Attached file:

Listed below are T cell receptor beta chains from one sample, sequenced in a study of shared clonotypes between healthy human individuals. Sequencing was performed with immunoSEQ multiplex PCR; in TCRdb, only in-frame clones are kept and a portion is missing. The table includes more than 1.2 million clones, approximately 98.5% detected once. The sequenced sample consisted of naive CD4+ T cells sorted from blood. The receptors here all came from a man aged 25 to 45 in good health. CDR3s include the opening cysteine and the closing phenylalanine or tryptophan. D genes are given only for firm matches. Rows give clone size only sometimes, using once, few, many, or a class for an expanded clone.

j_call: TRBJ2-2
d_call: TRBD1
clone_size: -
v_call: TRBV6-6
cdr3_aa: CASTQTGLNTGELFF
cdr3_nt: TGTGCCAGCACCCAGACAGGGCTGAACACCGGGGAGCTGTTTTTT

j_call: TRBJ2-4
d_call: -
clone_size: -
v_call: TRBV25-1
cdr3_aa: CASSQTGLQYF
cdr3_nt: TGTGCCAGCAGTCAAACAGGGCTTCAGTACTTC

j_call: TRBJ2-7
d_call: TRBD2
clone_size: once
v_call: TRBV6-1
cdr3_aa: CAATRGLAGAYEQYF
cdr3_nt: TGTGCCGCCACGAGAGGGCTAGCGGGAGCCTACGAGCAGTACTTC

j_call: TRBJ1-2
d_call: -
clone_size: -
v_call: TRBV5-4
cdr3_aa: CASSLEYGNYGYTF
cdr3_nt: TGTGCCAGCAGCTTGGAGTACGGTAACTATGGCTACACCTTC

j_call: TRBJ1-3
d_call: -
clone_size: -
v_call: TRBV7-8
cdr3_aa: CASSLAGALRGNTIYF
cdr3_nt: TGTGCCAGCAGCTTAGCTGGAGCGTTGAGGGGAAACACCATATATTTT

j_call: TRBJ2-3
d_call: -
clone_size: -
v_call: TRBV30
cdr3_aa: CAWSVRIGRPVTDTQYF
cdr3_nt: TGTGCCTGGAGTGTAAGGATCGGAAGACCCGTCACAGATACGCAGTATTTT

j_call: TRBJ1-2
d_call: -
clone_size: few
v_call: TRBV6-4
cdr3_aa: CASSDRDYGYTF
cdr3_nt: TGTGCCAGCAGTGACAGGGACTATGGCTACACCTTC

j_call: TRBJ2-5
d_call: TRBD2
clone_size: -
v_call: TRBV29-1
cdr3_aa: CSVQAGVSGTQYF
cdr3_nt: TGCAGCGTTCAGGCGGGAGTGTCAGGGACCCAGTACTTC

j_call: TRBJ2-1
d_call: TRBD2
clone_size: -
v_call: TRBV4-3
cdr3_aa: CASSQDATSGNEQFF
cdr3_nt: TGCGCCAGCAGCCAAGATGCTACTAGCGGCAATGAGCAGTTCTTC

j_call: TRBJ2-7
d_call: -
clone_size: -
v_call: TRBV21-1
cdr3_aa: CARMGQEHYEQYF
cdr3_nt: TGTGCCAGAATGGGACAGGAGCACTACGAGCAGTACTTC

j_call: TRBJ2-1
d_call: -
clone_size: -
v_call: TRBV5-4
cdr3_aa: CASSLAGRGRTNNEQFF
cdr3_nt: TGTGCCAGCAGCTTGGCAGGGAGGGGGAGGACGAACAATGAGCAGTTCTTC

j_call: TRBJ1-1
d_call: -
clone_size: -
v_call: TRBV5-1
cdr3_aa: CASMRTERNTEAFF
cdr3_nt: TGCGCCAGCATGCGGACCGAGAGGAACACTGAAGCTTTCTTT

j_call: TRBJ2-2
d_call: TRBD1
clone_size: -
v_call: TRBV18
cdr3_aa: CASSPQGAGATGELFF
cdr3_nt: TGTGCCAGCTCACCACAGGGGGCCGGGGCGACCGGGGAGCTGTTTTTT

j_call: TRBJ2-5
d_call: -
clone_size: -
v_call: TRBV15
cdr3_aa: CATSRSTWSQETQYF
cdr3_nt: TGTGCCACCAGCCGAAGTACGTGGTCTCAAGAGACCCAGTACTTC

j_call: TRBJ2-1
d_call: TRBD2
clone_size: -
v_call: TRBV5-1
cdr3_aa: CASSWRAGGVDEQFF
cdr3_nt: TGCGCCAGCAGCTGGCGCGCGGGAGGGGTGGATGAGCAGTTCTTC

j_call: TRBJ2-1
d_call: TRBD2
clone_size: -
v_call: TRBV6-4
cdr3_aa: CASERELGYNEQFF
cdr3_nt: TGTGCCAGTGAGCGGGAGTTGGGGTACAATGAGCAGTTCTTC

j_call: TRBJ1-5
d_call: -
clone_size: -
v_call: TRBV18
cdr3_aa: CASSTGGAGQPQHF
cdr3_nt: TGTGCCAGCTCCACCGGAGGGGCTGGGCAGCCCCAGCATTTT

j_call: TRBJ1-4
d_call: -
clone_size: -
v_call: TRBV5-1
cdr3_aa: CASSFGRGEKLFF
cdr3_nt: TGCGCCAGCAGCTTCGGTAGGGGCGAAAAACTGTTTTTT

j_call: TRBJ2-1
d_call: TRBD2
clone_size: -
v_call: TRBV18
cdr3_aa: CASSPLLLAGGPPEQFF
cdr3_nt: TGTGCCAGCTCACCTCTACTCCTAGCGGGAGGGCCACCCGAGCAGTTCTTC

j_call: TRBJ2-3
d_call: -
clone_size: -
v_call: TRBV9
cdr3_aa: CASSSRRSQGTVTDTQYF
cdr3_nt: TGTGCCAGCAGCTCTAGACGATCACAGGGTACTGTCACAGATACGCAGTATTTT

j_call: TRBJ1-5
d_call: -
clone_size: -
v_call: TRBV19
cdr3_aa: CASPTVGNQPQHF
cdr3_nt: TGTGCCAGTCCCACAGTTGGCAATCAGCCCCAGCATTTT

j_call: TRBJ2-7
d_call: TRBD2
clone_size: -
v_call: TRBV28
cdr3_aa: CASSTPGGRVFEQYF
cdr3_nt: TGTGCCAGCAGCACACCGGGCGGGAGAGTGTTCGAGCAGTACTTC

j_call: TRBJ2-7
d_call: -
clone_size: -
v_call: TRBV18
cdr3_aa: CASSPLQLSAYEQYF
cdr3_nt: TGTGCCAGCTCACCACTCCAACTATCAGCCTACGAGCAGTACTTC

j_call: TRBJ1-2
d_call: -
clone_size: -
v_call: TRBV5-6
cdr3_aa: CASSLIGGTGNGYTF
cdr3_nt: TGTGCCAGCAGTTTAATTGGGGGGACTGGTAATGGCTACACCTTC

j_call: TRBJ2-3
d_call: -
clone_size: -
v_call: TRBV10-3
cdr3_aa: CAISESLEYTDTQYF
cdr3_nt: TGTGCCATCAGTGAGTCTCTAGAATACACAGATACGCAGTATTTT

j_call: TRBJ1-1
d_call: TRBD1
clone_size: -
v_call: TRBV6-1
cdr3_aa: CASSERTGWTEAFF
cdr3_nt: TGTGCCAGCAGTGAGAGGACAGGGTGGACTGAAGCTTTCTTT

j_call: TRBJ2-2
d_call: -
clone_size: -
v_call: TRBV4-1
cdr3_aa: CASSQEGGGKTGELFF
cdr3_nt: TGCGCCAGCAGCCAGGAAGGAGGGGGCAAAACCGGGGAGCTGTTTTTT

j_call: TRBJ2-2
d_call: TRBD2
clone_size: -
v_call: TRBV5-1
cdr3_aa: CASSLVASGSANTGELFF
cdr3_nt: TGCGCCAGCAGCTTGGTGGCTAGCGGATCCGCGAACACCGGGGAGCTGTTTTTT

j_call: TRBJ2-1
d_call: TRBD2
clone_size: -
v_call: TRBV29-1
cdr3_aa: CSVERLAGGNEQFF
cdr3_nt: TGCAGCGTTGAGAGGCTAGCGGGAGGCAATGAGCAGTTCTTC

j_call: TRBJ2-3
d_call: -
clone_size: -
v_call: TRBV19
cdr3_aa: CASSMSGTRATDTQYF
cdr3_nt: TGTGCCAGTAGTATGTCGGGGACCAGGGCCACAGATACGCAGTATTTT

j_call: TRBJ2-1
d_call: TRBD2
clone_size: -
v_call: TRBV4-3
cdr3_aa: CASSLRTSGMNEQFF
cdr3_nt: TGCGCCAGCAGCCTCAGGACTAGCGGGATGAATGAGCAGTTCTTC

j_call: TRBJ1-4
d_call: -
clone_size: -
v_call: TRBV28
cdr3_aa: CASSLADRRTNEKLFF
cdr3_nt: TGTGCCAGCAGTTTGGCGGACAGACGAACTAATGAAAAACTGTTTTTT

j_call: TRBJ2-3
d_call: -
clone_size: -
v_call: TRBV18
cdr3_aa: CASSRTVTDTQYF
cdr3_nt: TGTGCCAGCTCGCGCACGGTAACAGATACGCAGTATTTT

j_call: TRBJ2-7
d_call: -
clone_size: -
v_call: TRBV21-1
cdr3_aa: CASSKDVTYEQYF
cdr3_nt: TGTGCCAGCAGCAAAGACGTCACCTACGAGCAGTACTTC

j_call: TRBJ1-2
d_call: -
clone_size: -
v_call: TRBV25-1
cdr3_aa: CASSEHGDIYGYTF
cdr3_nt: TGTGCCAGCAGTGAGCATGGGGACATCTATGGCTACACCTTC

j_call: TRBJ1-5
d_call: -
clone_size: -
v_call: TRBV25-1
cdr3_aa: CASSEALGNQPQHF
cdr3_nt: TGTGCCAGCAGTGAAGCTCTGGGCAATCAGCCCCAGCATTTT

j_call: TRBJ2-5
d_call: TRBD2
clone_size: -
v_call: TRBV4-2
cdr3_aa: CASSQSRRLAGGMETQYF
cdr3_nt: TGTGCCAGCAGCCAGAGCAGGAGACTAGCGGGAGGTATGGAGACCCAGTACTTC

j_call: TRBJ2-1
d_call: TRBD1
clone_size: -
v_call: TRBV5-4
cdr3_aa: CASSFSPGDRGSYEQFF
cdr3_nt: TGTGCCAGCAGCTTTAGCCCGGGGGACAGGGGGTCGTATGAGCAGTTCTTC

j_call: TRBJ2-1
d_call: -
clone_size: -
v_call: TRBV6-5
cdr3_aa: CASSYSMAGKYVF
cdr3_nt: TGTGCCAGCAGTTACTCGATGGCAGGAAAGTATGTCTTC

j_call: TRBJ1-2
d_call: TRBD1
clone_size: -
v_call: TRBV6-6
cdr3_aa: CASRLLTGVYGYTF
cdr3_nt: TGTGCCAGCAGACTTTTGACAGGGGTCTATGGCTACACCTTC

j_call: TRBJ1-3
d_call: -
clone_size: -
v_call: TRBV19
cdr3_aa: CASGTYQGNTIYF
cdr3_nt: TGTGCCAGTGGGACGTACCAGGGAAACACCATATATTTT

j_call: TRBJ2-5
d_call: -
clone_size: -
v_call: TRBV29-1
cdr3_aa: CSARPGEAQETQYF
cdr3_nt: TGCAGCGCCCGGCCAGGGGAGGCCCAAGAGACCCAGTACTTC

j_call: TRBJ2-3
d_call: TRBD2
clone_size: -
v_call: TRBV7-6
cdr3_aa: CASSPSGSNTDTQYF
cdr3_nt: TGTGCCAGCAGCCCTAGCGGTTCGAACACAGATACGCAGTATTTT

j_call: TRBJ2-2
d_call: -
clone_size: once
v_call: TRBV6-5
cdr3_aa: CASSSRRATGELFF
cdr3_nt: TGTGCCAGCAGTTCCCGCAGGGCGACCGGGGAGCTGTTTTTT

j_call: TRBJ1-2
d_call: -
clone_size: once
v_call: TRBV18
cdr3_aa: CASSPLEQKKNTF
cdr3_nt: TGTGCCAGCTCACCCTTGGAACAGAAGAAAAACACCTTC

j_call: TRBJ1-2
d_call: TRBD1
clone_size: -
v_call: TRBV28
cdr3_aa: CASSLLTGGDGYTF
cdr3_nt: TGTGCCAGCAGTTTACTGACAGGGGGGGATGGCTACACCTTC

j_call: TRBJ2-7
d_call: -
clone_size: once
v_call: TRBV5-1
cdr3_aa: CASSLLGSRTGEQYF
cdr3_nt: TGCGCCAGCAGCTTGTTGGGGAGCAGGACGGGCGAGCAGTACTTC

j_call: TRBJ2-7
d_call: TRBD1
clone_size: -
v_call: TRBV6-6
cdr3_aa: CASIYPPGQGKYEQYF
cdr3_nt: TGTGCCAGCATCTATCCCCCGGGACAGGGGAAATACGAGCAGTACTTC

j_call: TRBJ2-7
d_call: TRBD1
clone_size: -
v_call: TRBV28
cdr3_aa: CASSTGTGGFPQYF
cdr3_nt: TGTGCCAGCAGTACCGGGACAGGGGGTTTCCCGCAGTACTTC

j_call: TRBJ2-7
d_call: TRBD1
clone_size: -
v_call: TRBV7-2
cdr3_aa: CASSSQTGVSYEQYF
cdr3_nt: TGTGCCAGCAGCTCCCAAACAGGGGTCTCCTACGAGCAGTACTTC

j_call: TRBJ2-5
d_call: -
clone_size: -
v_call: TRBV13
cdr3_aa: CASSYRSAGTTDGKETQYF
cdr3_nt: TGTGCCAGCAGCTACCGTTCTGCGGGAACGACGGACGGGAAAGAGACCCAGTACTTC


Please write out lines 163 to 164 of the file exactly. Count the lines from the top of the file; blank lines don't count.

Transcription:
cdr3_nt: TGCGCCAGCAGCCAGGAAGGAGGGGGCAAAACCGGGGAGCTGTTTTTT

j_call: TRBJ2-2